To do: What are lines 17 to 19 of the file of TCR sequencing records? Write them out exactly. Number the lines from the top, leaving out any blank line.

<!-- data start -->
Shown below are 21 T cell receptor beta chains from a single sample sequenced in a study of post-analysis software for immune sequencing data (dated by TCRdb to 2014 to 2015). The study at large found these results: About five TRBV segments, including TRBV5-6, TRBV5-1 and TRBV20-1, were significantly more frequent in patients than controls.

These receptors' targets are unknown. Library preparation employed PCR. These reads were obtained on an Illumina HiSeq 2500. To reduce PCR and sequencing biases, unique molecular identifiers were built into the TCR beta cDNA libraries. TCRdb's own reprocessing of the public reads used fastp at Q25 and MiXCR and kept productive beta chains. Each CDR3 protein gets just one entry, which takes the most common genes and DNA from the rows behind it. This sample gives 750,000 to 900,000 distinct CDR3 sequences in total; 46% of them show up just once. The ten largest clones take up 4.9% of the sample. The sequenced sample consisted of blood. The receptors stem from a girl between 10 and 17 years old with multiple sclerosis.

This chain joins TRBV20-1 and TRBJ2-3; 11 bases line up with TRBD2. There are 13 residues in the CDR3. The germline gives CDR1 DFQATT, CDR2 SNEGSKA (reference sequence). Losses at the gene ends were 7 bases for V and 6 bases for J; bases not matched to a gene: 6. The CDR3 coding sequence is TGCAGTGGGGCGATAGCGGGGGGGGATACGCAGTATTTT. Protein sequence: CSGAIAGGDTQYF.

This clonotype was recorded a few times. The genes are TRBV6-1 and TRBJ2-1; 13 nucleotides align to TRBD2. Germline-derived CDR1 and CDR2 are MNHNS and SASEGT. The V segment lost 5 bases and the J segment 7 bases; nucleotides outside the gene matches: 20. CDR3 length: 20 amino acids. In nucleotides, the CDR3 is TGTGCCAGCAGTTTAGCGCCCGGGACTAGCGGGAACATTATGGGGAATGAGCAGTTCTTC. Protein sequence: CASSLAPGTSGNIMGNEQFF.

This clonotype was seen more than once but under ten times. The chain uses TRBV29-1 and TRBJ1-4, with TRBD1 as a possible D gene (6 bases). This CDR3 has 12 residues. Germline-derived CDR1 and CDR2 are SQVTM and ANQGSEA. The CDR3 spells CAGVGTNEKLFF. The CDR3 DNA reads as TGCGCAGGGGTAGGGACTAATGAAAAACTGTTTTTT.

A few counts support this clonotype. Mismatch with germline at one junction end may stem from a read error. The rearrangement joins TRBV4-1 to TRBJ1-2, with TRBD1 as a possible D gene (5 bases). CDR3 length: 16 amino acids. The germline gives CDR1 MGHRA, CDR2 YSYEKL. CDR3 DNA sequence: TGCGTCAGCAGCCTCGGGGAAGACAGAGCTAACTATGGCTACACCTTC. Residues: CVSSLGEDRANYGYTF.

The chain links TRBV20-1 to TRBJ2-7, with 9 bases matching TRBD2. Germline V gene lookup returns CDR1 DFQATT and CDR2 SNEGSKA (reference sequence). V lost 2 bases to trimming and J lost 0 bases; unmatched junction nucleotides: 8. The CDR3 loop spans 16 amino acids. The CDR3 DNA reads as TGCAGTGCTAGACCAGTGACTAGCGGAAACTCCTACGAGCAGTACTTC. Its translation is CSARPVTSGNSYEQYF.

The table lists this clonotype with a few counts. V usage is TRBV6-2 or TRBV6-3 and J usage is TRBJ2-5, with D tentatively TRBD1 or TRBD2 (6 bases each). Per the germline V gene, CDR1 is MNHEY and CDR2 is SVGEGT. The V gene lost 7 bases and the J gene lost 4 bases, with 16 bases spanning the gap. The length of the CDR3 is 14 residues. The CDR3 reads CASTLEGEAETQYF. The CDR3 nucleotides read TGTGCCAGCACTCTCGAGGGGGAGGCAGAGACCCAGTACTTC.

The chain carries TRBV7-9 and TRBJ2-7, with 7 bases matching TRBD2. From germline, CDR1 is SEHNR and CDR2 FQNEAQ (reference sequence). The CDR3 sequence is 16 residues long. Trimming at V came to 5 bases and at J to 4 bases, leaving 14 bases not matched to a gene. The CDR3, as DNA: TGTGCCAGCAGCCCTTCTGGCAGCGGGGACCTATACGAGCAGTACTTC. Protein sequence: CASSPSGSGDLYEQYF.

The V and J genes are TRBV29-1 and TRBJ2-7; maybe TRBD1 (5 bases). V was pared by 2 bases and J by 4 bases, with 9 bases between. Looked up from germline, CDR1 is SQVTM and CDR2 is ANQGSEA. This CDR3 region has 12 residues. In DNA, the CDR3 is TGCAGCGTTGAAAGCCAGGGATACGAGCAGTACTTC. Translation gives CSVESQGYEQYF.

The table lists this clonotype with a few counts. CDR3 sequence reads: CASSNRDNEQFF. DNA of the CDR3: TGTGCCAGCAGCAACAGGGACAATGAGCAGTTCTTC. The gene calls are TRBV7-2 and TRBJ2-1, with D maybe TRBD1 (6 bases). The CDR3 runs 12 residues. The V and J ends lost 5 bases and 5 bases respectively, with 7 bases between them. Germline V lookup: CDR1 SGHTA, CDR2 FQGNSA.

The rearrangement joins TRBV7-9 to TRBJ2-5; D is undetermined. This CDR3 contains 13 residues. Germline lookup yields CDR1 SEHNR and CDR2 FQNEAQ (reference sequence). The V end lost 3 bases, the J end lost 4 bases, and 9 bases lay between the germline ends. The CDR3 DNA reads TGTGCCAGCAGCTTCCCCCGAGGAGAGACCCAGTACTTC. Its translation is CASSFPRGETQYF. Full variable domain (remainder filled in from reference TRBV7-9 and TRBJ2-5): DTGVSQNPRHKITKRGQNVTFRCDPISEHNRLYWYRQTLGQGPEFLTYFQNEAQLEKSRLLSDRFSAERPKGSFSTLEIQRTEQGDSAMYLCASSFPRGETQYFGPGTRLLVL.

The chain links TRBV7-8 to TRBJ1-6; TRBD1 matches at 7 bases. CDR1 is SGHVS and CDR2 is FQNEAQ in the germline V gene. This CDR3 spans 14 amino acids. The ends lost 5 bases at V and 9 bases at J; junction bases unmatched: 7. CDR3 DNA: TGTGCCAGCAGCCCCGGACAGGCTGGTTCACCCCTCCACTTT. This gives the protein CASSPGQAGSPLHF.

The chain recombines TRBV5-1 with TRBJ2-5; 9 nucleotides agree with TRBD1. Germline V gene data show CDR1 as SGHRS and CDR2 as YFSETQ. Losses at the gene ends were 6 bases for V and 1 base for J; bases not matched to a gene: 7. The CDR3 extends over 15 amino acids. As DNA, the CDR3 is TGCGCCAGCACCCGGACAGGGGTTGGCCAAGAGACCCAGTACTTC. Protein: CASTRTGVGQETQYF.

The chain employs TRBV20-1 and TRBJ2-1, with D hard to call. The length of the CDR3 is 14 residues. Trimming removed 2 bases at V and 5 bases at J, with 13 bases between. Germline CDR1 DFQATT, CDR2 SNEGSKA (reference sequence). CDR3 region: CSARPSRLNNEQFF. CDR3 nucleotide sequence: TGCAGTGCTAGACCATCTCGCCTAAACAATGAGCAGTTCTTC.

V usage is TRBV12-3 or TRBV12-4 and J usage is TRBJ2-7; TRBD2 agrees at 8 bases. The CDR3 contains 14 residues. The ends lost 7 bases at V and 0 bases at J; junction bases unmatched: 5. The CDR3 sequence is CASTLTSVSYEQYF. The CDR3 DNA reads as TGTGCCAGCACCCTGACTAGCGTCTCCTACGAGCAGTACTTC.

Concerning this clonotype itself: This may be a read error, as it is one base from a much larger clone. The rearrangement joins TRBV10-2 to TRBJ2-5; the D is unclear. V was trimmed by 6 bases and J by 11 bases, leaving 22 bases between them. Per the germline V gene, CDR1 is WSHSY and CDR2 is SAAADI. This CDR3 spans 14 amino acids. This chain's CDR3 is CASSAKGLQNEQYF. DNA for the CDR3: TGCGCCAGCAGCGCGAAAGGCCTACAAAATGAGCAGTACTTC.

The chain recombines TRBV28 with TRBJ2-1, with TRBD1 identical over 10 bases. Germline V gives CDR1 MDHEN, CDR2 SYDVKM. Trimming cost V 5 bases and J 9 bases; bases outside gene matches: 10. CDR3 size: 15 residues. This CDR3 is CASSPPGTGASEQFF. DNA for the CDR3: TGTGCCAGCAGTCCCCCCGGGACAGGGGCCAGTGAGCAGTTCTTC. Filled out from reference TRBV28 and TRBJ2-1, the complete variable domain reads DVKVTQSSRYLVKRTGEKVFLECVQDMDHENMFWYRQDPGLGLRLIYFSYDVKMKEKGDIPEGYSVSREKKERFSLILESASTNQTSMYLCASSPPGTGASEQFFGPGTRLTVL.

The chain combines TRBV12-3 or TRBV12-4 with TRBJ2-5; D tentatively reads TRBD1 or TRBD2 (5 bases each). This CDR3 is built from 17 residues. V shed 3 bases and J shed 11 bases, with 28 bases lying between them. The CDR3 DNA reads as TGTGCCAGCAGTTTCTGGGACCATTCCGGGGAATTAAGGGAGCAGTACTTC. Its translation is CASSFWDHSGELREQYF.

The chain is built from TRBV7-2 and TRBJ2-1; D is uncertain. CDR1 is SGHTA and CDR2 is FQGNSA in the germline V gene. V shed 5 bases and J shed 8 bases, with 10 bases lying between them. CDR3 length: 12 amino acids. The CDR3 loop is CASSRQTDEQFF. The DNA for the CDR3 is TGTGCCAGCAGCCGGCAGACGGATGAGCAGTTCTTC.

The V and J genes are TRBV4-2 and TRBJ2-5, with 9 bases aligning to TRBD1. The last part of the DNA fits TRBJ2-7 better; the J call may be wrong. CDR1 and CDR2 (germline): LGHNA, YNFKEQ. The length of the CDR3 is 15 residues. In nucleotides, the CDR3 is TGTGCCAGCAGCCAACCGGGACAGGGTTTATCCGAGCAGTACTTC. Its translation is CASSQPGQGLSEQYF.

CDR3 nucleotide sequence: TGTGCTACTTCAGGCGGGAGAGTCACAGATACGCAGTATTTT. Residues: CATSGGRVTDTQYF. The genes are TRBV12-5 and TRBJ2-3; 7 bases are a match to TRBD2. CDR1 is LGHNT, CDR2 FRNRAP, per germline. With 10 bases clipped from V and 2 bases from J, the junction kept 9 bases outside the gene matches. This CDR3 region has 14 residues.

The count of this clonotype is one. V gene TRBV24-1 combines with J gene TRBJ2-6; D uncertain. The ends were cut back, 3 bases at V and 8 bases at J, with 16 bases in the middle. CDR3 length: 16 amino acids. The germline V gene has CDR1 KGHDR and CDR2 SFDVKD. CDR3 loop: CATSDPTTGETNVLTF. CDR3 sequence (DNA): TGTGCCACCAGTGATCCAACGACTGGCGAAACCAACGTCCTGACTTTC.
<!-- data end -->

Concerning this clonotype itself: This may be a read error, as it is one base from a much larger clone. The rearrangement joins TRBV10-2 to TRBJ2-5; the D is unclear. V was trimmed by 6 bases and J by 11 bases, leaving 22 bases between them. Per the germline V gene, CDR1 is WSHSY and CDR2 is SAAADI. This CDR3 spans 14 amino acids. This chain's CDR3 is CASSAKGLQNEQYF. DNA for the CDR3: TGCGCCAGCAGCGCGAAAGGCCTACAAAATGAGCAGTACTTC.

The chain recombines TRBV28 with TRBJ2-1, with TRBD1 identical over 10 bases. Germline V gives CDR1 MDHEN, CDR2 SYDVKM. Trimming cost V 5 bases and J 9 bases; bases outside gene matches: 10. CDR3 size: 15 residues. This CDR3 is CASSPPGTGASEQFF. DNA for the CDR3: TGTGCCAGCAGTCCCCCCGGGACAGGGGCCAGTGAGCAGTTCTTC. Filled out from reference TRBV28 and TRBJ2-1, the complete variable domain reads DVKVTQSSRYLVKRTGEKVFLECVQDMDHENMFWYRQDPGLGLRLIYFSYDVKMKEKGDIPEGYSVSREKKERFSLILESASTNQTSMYLCASSPPGTGASEQFFGPGTRLTVL.

The chain combines TRBV12-3 or TRBV12-4 with TRBJ2-5; D tentatively reads TRBD1 or TRBD2 (5 bases each). This CDR3 is built from 17 residues. V shed 3 bases and J shed 11 bases, with 28 bases lying between them. The CDR3 DNA reads as TGTGCCAGCAGTTTCTGGGACCATTCCGGGGAATTAAGGGAGCAGTACTTC. Its translation is CASSFWDHSGELREQYF.